You might want to read up on the writing guidelines here at LHC and what KNIT is all about. Your post could easily have ended above the red line and conveyed the necessary information. The part below the red line was just plain rude, IMO, in addition to being inaccurate.

High-quality and low-quality barbershops and salons can either take appointments or not, accept walk-ins or not.

The barber the OP was referring to in her original post is also a member here.
No worries. Hubby's barber - who is indeed (as I had previously said) a new member here - just laughed.

He wondered aloud how anyone who's never seen him or met him, and who's never met any of his clients, could possibly determine how cheap - or poor - a barber he could possibly be...

His comment regarding the rudeness to me was, "Whatever floats her boat. She's not from this area, so she can't possibly know what is standard hereabouts. I'm sure her relative is a far better barber than I... yeah, right, whatever. I'm in my middle 60s, and if I had a penny - just one red cent - for every insult ever cast against me, I'd be filthy stinkin' rich... and I probably wouldn't be working any more, either, 'cause I wouldn't have to work. And I can't remember a single insult ever hurled at me that meant any difference to my life at all... ever."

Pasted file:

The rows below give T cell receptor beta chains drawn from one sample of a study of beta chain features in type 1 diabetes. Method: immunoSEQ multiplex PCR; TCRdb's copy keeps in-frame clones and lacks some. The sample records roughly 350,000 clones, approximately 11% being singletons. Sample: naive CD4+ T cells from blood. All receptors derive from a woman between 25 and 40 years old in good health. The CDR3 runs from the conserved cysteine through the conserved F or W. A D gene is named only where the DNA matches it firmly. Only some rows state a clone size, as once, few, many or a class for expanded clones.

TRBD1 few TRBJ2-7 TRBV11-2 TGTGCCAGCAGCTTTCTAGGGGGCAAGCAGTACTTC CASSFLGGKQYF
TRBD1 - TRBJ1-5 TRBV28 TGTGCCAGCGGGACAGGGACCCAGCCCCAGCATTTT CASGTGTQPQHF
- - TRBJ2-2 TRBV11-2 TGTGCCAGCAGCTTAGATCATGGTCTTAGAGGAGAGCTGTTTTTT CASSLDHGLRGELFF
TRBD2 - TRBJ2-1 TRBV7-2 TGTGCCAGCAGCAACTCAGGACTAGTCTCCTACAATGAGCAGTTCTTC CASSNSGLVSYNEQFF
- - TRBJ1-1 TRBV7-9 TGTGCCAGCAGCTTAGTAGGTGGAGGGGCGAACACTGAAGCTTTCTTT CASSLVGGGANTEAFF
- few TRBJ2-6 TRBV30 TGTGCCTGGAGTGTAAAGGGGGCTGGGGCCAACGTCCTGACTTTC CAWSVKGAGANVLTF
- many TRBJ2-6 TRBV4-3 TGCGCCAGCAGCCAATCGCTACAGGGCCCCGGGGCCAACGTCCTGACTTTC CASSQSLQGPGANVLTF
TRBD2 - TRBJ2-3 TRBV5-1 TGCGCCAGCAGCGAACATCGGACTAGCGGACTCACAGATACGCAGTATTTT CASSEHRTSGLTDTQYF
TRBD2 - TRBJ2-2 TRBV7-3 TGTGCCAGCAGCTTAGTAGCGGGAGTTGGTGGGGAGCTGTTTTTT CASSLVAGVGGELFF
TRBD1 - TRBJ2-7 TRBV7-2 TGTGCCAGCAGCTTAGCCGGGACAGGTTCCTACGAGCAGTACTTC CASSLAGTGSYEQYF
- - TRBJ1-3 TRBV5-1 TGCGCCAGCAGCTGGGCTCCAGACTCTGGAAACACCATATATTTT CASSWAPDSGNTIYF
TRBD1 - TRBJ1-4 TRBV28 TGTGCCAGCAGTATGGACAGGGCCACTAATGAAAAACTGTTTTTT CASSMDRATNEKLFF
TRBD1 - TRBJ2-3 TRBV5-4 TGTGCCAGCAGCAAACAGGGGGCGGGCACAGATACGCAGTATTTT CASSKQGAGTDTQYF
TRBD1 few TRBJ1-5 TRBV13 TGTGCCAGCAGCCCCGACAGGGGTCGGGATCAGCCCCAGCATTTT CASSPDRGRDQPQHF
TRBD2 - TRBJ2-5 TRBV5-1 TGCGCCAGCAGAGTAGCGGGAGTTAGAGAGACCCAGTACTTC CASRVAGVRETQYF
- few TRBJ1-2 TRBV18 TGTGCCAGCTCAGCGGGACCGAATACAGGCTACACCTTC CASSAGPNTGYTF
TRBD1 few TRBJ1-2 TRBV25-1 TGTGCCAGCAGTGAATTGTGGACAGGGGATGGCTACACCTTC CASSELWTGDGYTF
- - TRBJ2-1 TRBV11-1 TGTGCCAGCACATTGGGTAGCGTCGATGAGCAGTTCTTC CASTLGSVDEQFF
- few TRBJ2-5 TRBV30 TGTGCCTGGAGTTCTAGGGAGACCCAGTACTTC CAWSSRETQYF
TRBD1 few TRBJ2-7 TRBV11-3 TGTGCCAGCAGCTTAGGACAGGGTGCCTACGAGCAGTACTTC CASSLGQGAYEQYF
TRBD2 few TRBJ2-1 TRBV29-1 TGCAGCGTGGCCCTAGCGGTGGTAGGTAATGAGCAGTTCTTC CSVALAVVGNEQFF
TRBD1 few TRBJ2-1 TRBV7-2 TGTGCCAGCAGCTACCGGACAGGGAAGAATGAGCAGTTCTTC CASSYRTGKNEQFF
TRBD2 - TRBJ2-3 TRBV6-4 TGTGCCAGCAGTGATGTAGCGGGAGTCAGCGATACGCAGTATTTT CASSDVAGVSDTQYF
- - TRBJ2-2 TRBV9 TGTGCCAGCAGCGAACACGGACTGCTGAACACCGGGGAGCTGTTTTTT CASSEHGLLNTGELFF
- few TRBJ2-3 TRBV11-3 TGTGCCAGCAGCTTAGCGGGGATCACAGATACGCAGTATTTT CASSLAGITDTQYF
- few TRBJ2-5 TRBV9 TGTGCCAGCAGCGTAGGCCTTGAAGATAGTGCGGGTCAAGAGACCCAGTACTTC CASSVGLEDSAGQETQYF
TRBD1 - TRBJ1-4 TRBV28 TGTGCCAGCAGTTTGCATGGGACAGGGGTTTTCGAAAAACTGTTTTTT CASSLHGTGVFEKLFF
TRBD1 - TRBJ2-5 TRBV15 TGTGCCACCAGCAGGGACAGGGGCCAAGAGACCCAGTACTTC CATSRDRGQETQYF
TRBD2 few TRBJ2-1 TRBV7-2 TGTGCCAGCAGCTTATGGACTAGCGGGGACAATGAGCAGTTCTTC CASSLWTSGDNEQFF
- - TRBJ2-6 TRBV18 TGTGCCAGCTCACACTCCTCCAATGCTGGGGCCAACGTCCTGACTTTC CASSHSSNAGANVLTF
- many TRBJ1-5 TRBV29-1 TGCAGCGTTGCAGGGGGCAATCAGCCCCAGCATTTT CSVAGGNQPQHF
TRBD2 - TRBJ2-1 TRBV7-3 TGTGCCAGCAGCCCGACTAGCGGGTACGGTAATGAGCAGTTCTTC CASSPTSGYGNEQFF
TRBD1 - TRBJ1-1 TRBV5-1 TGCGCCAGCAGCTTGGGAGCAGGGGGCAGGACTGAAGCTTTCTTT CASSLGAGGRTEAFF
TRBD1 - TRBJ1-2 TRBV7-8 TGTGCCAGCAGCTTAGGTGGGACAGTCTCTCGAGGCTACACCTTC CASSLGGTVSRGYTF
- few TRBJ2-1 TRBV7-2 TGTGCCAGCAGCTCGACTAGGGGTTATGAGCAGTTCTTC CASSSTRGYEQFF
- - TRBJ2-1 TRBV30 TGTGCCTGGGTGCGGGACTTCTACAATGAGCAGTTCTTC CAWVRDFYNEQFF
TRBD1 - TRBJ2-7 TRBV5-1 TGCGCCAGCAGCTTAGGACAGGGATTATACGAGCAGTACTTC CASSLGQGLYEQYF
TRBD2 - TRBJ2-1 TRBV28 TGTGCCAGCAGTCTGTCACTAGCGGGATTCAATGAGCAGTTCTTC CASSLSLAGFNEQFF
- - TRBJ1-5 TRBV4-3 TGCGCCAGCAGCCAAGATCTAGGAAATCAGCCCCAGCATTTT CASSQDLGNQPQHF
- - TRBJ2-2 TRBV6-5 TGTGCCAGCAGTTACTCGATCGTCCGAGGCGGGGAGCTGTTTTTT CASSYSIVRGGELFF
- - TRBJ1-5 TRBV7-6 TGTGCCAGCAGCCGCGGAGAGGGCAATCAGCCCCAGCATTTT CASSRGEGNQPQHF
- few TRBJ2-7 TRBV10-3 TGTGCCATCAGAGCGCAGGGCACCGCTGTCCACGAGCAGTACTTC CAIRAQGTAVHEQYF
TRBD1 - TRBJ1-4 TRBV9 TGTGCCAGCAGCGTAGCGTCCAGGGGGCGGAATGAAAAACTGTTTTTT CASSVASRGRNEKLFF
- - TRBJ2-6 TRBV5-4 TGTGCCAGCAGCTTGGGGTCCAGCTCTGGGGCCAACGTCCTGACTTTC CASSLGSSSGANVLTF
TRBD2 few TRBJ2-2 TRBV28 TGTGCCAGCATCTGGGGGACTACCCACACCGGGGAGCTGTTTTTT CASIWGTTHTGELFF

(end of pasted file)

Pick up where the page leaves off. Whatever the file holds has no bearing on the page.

The barber did point out [to me] that HEREABOUTS, what I said is true - that it's all first-come/first-served basis. No matter how 'good' or 'bad', no matter how expensive or inexpensive, the barber shop is. BUT that in other parts of the country, some barbers may take appointments as well as walk-ins.

StephanieB
May 9th, 2011, 02:59 PM
I want to time my next wash day with a barber shop visit for a cut.

And if y'all want pix, I also must time it with hubby's availability to take digipix. It's his digicamera. i can't work it, nor does my laptop have the software for it loaded onto it. ;)


I need to wash it today or tomorrow morning. But hubby is working late tonight. Ergo - he'll be tired... and probably late waking up tomorrow morning. sigh

And if I don't wash my hair before tomorrow's 11:00am manicure/pedicure appointment, I'm certain to get a big earful from my manicurist, Hoa, (also the salon's owner) about how ratty and bad my hair is looking... :rolleyes:
I just can't win, eh? :-/

Maybe I can oil my hair in the morning... a pre-wash deep oiling - which Hoa knows I do... and then bun it up... so she'll only nag at me for the first half hour of my visit, maybe. And then, I can wash it out in the late afteroon or early evening. And once it's dried, hubbs can take a pic of it. Then, tomorrow, I can go over to the barbershop to get it chopped off. And then hubby can take anotehr pic of it after supper.

I'm thinking maybe I want 4 or 6 inches off. If it's a tad short now... well, it'll grow back. shrug